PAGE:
He's going to have to go in for a closer look, he says. I told him to continue being Little when he does. In fact, he may have already done it by the time you read this. Mary was out of the office on the day I received all this exciting news, and will schedule my hospital adventure when she returns.
So I went to a healing service and my friend and priest Jim anointed me with oil and prayed for my wholeness with God. I really don't imagine anything Jim does or says will change God's mind about me, although if anybody could, it would be Jim. I do believe in my heart I will be in the peopled world just as long as I should be. I have trusted God for that much when I've been healthy and when I've thought death was an immediate possibility, and nothing has happened yet in my experience to cause me to reconsider.
So I'm not quite sure exactly why I thought I needed to go to church last Wednesday, if not to beg that my sorry kidney not be allowed to kill me. I think it was mainly because, knowing Christ has offered his brokenness for me, I didn't want to miss this chance to offer my little brokenness back to God, while it was still fresh.
There were eight generations of Baptists in our clan until I jumped ship for the Quakers. My grandfather was a Baptist preacher. So was one of his sons and one of his grandsons. The rest of us escaped the family curse. I figure I'm safe by now, old as I am, hidden among the Episcopalians.
Grandfather was a fine preacher, theologically ahead of his time, and he suffered for it. Baptists were about as open to original insight then as they are now. He confessed that he sometimes picked a sermon green, and had to put it back on the shelf and let it ripen for awhile before he let anybody hear it.
Editor accused me of picking my latest novel green, but I haven't put it on the shelf. After an extensive re-write, I'm going through Slick Rock Creek one more time, chapter by chapter and line by line, tuning and tweaking and polishing as required. It's going to be a long process. There are twenty-seven chapters. I'm on chapter four. I might be done by Christmas.
It is a better story now, though not quite the story Editor or the author anticipated. If it turns out to be my last novel, it will be my best.
Over the past week or so, I’ve been re-reading a book on
centering prayer, in preparation for committing to this practice in company
with several brothers in faith. I have to say at this point, the book has
proven one more time both a blessing and a stumbling block for me.
It is a blessing because it clarifies my thought on the
nature of prayer, and because it reminds me of the necessity not to think about
prayer, especially while I pray. It is a stumbling block because it systemizes
and methodizes and processes what arises most purely out of Mystery beyond
analysis and prioritizing and naming.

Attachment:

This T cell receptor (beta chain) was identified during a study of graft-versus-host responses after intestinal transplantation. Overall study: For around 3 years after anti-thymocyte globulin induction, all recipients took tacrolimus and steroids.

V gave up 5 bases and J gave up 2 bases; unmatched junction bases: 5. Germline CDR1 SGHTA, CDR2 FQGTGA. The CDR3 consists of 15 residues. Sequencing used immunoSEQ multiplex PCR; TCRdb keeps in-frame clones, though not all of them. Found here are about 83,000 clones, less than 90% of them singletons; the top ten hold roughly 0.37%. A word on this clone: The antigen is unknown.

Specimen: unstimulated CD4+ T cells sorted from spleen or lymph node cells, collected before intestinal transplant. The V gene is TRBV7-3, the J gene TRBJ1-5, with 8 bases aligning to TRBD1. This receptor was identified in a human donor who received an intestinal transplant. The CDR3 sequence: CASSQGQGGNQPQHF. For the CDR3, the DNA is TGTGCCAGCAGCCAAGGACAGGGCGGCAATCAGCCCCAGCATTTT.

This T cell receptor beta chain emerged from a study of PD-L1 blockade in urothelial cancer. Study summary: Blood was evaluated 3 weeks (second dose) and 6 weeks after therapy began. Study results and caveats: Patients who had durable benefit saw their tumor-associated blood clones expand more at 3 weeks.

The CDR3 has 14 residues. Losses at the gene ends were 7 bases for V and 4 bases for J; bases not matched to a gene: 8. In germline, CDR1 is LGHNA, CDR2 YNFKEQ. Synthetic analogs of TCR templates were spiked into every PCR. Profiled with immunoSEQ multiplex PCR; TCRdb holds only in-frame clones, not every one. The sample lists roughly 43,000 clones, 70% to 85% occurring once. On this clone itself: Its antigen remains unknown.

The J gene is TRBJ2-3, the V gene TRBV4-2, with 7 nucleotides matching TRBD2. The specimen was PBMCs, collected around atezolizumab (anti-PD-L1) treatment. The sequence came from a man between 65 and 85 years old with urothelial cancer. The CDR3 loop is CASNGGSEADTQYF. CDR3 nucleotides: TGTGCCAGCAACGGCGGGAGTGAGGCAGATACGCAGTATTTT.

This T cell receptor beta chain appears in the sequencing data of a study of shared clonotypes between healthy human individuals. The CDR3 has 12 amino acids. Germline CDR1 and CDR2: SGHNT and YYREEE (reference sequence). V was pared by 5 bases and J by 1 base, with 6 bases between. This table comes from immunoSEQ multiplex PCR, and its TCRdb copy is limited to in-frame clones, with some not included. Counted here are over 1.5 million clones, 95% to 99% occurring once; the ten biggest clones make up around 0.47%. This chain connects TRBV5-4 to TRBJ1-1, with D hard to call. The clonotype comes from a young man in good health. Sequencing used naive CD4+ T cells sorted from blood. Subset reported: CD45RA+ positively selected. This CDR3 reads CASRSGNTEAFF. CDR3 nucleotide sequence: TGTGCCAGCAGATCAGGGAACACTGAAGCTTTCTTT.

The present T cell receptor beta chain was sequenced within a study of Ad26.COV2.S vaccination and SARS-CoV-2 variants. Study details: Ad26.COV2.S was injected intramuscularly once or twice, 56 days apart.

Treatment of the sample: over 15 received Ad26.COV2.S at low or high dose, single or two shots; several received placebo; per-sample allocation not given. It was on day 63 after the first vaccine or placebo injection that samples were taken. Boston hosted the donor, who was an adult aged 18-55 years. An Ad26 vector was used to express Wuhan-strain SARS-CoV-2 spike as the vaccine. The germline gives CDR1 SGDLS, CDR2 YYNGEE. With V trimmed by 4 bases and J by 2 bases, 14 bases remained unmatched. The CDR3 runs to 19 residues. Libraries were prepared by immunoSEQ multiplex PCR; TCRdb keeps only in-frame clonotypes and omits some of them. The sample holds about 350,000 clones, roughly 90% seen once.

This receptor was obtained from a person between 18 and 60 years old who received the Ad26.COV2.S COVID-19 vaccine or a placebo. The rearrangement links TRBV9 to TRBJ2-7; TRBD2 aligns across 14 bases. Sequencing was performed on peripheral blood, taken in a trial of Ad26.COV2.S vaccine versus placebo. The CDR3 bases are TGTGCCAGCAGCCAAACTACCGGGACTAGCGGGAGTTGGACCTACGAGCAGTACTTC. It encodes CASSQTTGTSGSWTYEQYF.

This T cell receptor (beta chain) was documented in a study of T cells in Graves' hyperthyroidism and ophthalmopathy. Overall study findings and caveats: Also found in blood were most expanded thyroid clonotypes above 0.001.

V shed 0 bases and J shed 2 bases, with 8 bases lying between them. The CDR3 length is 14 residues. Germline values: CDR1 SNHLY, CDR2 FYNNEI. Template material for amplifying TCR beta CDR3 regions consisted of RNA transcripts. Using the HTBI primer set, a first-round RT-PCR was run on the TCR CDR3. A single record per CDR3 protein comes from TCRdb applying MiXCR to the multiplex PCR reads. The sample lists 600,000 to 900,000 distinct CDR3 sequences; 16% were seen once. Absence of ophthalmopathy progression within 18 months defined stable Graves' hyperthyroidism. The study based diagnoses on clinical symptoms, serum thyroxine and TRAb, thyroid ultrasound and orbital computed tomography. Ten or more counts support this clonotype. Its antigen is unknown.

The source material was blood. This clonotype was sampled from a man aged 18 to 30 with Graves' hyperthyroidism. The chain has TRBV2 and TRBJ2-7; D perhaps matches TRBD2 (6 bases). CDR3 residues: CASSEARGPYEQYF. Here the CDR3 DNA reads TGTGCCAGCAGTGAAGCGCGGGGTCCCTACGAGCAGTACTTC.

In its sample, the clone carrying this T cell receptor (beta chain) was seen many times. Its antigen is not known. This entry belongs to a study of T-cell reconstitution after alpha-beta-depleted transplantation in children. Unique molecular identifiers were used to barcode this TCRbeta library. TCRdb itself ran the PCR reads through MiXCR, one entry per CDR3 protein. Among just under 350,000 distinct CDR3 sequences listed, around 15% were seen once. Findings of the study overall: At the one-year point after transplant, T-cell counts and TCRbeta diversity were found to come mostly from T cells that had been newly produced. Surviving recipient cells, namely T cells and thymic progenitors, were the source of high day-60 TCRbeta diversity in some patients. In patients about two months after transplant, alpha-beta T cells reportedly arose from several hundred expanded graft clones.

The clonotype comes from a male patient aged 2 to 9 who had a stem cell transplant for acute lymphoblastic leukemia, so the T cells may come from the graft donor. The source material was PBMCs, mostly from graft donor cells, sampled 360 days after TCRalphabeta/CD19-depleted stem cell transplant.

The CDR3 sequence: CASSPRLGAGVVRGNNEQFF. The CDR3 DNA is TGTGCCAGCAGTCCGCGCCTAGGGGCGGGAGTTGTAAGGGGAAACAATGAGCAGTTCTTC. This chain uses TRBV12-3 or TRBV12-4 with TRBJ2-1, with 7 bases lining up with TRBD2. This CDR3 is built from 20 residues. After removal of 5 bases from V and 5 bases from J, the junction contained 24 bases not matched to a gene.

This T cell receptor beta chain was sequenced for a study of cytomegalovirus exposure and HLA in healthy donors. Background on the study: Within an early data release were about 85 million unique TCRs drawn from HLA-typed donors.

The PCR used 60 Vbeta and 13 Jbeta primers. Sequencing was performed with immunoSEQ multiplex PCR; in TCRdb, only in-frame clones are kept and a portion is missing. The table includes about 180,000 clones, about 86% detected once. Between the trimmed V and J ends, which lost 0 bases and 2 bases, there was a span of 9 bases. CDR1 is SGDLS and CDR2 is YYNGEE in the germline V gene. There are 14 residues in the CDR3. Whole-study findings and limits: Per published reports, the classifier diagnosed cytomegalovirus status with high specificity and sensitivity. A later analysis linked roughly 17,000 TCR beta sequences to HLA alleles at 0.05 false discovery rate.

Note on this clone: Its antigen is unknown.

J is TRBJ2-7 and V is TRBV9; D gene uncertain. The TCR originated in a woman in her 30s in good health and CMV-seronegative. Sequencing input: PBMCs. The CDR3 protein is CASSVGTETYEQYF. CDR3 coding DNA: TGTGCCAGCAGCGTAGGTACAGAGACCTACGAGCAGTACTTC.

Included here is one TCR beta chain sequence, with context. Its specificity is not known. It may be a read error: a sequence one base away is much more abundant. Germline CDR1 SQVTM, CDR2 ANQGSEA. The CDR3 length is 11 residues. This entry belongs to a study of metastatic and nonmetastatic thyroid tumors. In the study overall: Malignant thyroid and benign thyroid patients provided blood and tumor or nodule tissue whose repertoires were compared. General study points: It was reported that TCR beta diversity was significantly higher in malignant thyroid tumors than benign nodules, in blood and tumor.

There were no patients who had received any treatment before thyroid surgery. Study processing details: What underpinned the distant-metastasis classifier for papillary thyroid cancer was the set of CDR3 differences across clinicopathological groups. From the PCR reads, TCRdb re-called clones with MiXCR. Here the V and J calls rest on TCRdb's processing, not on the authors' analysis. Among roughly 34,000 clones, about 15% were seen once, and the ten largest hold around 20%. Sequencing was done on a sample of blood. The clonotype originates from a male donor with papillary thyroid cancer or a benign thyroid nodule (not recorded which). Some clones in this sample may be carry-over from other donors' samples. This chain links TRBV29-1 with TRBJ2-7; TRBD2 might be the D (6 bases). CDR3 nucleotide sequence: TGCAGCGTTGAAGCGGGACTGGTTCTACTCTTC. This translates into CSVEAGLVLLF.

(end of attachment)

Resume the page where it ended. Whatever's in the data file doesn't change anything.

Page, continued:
Clive said prayer is God talking to God through us. That
leaves us with nothing useful to do in God’s sight but to be open to the flow
of Spirit. In that sense, prayer is the ultimate self-forgetfulness. As long as
I can see anything of me, I see that much less of Christ. That is how it is. I
can’t begin to know how that works, whatever words I might spin out to you now
about it. All I can tell you from experience is that I cannot enter prayer
without letting go of myself. Prayer is nothing we can do; I’m convinced of that.
Prayer is what Spirit does in us and through us, and the most we can do is try
to make room in our souls for Her working.
Willa Cather said, "A way that is right for one is never right for two." There is an old Quaker proverb that goes, "When you go with God, you go alone." That may just be two different ways of viewing the same place.
Often we do feel we walk our path alone, that no one else discerns our way, or shares our passion for following it. But as long as there is a path to follow, we are never alone. We may think we are solitary, but other souls, perhaps braver and wiser than us, made the path before us, and have already discovered what awaits us over the next ridge.
Long after we have walked the way and come to our end, others who maybe never hear our name will trek behind us, adding their footprints where we have added ours. All of us are fellow-pilgrims, sharing the journey home. If we feel alone in our walking, it may be we take too narrow a view of time. If you are merciful, you might leave a friendly sign of your passing along the way, to cheer some lonesome traveler yet to come by.
We come and we go, but the journey is eternal. As Rumi said, "We are the dust on the path."
We thought the butternut squash had done their do, but after Nate's rain and a few days of summerish temperatures, the vines are all abloom again. Maybe too late for any squash before frost, but the flowers are lovely. We'll enjoy and be grateful for as much as we're given.
big re-write of Slick Rock Creek is complete now, and I can
still recognize my novel. Yes, it is a better story now, and no, I
still don't think it will please Editor. It hasn't gone at all the way
she wanted or I anticipated. At any rate, I'm in no hurry to send it